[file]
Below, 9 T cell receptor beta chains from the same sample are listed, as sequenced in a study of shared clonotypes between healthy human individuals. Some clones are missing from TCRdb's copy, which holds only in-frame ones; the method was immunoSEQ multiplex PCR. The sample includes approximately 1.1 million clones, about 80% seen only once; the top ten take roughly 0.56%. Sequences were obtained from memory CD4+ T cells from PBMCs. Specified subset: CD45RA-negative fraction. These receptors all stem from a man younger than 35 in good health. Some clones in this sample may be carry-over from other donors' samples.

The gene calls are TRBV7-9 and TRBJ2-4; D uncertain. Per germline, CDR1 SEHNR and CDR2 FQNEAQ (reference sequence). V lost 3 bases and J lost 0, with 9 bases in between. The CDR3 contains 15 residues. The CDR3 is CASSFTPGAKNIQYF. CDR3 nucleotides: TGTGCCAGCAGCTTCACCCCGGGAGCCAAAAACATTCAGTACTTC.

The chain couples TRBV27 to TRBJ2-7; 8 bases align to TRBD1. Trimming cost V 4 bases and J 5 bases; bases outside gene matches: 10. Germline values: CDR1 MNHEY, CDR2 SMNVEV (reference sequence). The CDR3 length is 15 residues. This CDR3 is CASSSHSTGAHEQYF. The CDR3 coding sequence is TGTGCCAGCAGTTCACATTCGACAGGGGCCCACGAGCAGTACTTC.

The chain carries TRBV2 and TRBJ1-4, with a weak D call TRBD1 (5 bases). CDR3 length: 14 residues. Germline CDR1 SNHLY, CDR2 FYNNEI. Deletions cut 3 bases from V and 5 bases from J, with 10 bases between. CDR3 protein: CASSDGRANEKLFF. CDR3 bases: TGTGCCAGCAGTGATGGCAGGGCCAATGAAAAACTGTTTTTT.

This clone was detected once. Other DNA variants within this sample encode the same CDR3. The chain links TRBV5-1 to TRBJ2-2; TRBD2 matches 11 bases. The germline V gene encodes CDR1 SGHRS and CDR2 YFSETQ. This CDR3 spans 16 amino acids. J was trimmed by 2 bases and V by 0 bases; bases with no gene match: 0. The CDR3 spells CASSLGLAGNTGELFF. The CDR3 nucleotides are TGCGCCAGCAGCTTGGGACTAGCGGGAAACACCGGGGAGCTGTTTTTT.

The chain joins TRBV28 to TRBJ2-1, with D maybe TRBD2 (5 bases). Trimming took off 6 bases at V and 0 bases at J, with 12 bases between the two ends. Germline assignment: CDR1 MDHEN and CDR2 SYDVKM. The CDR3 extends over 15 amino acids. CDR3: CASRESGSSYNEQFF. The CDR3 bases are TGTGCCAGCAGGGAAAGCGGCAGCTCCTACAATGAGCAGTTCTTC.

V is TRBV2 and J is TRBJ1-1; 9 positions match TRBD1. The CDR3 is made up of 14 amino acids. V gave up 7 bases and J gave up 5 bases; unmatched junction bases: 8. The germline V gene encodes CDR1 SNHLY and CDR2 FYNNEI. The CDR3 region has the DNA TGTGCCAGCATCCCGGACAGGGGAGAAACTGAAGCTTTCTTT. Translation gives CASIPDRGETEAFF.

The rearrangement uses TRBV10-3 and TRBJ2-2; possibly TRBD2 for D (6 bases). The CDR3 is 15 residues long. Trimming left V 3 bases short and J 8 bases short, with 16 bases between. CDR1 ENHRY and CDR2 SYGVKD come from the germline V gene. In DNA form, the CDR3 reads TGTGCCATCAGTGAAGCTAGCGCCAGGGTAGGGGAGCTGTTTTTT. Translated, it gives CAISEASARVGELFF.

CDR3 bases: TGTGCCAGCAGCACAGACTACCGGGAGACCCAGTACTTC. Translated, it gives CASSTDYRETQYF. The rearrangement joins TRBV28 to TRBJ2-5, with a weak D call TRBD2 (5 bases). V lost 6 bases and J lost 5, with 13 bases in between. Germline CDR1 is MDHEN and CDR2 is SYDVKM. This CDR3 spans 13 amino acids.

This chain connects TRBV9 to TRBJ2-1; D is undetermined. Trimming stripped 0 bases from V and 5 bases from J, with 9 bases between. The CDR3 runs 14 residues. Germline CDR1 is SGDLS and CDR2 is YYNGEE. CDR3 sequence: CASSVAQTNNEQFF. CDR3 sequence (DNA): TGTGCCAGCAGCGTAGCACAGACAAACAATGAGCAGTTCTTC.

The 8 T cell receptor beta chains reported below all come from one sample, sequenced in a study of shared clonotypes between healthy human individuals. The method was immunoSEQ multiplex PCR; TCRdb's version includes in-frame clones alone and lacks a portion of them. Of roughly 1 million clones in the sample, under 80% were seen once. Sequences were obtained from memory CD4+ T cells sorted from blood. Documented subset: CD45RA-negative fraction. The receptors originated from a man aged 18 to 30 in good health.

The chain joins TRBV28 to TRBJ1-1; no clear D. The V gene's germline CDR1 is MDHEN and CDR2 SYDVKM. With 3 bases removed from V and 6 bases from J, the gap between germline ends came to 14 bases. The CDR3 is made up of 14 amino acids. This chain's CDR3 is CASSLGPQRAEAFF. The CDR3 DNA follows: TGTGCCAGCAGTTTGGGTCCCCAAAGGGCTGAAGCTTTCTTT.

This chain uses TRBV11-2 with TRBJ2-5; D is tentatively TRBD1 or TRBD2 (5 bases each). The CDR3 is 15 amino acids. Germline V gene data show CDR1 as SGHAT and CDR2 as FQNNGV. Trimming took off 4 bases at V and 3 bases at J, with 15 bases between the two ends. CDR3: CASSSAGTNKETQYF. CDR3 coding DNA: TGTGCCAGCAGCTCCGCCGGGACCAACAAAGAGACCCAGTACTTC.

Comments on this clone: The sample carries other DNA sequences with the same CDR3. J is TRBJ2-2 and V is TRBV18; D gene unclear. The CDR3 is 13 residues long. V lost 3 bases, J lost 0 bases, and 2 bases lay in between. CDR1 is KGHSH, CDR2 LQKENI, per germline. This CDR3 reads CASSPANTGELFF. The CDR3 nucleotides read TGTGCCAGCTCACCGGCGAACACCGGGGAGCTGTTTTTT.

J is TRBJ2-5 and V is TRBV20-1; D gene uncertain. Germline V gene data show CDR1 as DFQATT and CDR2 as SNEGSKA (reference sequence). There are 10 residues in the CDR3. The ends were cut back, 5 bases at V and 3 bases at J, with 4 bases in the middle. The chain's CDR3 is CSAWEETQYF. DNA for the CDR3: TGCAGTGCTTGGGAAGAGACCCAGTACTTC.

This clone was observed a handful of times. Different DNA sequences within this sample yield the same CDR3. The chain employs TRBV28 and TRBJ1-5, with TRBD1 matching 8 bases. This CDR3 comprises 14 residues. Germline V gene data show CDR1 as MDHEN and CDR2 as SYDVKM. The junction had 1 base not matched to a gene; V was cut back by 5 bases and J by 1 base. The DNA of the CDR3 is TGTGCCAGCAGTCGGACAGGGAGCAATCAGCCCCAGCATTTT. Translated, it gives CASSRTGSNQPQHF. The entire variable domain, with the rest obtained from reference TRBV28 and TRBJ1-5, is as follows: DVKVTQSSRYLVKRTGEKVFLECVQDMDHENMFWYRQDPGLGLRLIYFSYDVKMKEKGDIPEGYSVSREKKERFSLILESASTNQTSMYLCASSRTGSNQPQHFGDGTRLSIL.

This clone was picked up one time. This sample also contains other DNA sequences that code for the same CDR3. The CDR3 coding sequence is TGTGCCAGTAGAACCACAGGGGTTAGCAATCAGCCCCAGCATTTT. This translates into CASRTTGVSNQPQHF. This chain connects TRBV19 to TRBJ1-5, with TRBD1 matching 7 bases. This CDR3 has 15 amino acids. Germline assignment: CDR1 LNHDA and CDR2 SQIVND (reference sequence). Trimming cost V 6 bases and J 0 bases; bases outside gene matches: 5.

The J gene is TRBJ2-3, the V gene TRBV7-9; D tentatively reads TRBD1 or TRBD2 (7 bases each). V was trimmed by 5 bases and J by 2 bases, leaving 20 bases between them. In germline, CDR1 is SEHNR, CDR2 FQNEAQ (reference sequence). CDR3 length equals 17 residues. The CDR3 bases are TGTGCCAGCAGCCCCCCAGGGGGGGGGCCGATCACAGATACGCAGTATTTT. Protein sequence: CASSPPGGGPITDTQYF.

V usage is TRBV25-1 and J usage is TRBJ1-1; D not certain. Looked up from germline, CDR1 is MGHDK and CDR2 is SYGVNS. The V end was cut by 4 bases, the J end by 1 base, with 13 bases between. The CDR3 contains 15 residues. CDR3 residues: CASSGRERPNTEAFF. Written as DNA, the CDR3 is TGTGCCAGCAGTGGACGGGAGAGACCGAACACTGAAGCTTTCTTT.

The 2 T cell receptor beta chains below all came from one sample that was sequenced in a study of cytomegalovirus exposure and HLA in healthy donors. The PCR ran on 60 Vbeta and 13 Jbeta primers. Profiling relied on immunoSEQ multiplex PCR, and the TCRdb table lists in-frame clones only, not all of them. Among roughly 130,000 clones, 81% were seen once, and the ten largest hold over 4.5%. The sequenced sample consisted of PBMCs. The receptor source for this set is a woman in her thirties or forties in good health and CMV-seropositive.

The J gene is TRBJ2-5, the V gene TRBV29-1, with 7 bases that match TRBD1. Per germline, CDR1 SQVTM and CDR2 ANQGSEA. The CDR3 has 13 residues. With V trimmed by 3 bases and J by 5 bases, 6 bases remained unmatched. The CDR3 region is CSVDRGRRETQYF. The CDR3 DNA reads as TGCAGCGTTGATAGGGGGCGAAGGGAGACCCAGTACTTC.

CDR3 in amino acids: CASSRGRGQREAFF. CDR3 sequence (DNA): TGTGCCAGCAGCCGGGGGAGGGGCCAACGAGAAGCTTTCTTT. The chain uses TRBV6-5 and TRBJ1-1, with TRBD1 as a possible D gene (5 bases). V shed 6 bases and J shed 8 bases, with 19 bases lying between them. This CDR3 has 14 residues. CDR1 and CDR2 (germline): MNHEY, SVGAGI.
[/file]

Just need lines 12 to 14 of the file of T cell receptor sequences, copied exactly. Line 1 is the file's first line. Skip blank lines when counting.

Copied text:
The chain joins TRBV28 to TRBJ1-1; no clear D. The V gene's germline CDR1 is MDHEN and CDR2 SYDVKM. With 3 bases removed from V and 6 bases from J, the gap between germline ends came to 14 bases. The CDR3 is made up of 14 amino acids. This chain's CDR3 is CASSLGPQRAEAFF. The CDR3 DNA follows: TGTGCCAGCAGTTTGGGTCCCCAAAGGGCTGAAGCTTTCTTT.

This chain uses TRBV11-2 with TRBJ2-5; D is tentatively TRBD1 or TRBD2 (5 bases each). The CDR3 is 15 amino acids. Germline V gene data show CDR1 as SGHAT and CDR2 as FQNNGV. Trimming took off 4 bases at V and 3 bases at J, with 15 bases between the two ends. CDR3: CASSSAGTNKETQYF. CDR3 coding DNA: TGTGCCAGCAGCTCCGCCGGGACCAACAAAGAGACCCAGTACTTC.

Comments on this clone: The sample carries other DNA sequences with the same CDR3. J is TRBJ2-2 and V is TRBV18; D gene unclear. The CDR3 is 13 residues long. V lost 3 bases, J lost 0 bases, and 2 bases lay in between. CDR1 is KGHSH, CDR2 LQKENI, per germline. This CDR3 reads CASSPANTGELFF. The CDR3 nucleotides read TGTGCCAGCTCACCGGCGAACACCGGGGAGCTGTTTTTT.